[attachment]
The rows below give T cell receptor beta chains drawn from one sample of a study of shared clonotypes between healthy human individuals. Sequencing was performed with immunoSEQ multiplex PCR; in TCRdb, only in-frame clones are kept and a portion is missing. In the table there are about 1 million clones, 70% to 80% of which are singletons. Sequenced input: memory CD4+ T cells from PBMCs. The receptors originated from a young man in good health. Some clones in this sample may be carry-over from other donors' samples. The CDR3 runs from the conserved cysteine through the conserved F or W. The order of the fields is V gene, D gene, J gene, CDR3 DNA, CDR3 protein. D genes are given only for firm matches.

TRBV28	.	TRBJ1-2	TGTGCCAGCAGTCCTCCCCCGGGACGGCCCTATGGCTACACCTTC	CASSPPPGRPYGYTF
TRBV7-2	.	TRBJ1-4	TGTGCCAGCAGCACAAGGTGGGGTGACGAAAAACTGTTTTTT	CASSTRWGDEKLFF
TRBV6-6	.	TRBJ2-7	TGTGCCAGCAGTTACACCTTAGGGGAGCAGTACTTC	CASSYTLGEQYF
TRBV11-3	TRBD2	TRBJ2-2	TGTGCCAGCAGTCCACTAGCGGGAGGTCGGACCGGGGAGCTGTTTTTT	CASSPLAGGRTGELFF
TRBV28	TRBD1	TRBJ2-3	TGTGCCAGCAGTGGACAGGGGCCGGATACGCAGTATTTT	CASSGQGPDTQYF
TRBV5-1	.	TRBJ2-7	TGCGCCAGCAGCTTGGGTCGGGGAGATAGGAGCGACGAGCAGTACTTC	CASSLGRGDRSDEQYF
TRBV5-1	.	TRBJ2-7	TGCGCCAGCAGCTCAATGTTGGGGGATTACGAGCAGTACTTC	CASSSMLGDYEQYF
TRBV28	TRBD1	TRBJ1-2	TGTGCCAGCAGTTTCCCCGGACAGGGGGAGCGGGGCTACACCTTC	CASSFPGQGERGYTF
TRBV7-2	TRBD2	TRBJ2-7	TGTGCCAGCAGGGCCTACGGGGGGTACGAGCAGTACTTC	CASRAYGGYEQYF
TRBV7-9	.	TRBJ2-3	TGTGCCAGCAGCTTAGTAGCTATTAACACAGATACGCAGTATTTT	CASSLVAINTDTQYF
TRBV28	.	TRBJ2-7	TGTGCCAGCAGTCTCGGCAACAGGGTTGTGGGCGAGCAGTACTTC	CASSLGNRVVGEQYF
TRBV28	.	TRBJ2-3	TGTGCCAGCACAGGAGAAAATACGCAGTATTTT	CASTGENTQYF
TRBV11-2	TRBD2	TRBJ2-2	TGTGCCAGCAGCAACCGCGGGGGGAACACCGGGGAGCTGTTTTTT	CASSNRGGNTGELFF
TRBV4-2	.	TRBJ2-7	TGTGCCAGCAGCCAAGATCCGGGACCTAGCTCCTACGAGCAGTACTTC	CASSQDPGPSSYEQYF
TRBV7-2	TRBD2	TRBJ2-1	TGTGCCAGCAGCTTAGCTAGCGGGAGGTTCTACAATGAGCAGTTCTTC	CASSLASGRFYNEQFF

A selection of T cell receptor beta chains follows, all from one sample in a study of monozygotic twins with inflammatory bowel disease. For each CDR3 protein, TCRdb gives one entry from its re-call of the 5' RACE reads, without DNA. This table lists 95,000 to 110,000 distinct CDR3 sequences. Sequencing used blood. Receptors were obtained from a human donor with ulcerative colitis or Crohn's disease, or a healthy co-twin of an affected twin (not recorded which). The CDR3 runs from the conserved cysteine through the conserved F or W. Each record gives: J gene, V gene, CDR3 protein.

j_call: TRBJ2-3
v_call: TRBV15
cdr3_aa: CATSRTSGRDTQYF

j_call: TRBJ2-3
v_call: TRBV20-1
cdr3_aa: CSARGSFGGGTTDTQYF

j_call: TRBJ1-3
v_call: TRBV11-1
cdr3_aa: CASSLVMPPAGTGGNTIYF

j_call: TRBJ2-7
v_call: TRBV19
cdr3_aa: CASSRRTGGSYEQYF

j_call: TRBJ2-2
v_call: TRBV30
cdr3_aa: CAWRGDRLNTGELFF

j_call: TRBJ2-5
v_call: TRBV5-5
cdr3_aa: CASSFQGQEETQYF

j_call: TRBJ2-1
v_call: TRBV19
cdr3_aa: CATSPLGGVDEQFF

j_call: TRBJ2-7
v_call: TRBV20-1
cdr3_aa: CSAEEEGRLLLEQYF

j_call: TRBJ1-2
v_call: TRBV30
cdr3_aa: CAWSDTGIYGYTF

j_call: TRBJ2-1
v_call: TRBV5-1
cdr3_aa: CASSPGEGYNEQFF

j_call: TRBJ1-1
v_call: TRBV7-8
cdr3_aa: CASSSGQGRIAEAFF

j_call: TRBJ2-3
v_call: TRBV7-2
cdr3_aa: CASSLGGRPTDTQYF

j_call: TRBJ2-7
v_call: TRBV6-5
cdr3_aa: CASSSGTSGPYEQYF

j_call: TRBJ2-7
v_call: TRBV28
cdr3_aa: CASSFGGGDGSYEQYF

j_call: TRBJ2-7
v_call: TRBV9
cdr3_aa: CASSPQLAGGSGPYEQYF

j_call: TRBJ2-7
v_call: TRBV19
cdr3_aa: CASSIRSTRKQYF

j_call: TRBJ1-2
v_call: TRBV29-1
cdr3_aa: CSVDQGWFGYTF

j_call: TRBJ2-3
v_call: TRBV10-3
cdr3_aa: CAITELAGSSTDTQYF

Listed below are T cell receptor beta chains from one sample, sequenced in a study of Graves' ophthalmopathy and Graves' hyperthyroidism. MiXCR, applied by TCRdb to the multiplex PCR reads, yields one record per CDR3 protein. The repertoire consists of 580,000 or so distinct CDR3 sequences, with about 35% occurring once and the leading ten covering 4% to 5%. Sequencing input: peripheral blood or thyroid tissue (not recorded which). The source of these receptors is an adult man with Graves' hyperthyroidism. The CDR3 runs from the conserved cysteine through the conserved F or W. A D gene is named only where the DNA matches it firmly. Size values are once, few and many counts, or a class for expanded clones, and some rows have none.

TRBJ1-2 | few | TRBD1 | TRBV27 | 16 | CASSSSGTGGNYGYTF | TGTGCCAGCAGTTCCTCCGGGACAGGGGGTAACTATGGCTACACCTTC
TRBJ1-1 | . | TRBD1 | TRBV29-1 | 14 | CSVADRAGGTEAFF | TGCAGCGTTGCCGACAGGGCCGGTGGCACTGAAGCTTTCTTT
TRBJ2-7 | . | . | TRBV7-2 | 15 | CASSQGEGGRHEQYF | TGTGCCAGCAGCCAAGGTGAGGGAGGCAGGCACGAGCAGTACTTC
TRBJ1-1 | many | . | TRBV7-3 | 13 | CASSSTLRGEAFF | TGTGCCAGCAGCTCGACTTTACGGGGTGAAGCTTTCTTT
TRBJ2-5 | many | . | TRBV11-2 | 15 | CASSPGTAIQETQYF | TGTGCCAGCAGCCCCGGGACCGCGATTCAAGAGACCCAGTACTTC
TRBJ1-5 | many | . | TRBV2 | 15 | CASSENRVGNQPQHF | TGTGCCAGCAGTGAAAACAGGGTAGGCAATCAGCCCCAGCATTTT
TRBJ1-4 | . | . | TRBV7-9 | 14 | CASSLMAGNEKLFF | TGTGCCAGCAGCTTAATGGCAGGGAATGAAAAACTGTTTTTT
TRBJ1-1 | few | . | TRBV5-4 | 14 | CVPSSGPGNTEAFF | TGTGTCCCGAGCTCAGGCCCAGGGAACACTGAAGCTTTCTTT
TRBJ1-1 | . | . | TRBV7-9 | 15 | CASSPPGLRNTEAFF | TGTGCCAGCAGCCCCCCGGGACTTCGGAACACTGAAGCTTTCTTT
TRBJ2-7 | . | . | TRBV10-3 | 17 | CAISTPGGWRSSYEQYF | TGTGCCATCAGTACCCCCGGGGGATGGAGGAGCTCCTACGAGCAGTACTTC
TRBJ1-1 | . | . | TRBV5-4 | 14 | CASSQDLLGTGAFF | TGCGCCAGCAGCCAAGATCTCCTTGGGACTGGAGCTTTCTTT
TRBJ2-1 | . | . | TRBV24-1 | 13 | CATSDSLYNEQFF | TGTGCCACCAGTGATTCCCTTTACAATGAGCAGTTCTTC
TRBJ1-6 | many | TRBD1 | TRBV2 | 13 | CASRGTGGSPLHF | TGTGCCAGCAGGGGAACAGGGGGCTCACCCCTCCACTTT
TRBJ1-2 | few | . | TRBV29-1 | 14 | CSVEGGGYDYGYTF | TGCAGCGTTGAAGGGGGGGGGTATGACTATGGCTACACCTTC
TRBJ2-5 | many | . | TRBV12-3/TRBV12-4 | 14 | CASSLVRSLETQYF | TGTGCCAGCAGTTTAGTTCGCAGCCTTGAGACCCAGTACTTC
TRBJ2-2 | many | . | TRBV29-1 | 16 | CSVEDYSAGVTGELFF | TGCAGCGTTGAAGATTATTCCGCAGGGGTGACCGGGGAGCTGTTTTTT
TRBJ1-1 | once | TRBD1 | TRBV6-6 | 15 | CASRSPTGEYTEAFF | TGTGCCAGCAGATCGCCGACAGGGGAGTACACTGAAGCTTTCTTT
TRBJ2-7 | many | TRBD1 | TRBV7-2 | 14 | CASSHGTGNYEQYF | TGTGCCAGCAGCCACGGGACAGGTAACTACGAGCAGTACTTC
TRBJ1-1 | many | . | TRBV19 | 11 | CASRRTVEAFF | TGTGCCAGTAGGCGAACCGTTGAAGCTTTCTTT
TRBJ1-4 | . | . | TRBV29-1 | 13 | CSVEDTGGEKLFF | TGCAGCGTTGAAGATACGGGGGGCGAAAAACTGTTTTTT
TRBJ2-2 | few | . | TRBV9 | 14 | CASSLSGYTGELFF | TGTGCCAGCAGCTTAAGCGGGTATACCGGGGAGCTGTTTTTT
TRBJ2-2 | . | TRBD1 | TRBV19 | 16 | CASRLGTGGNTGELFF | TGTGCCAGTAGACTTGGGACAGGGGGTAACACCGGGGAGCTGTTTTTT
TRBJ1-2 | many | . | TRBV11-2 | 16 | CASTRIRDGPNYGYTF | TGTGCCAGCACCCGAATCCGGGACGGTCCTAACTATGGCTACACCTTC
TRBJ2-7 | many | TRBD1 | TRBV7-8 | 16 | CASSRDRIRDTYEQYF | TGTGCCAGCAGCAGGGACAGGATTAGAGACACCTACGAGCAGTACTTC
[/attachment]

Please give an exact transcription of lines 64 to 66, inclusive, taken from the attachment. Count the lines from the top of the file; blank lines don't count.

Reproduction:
v_call: TRBV19
cdr3_aa: CASSIRSTRKQYF

j_call: TRBJ1-2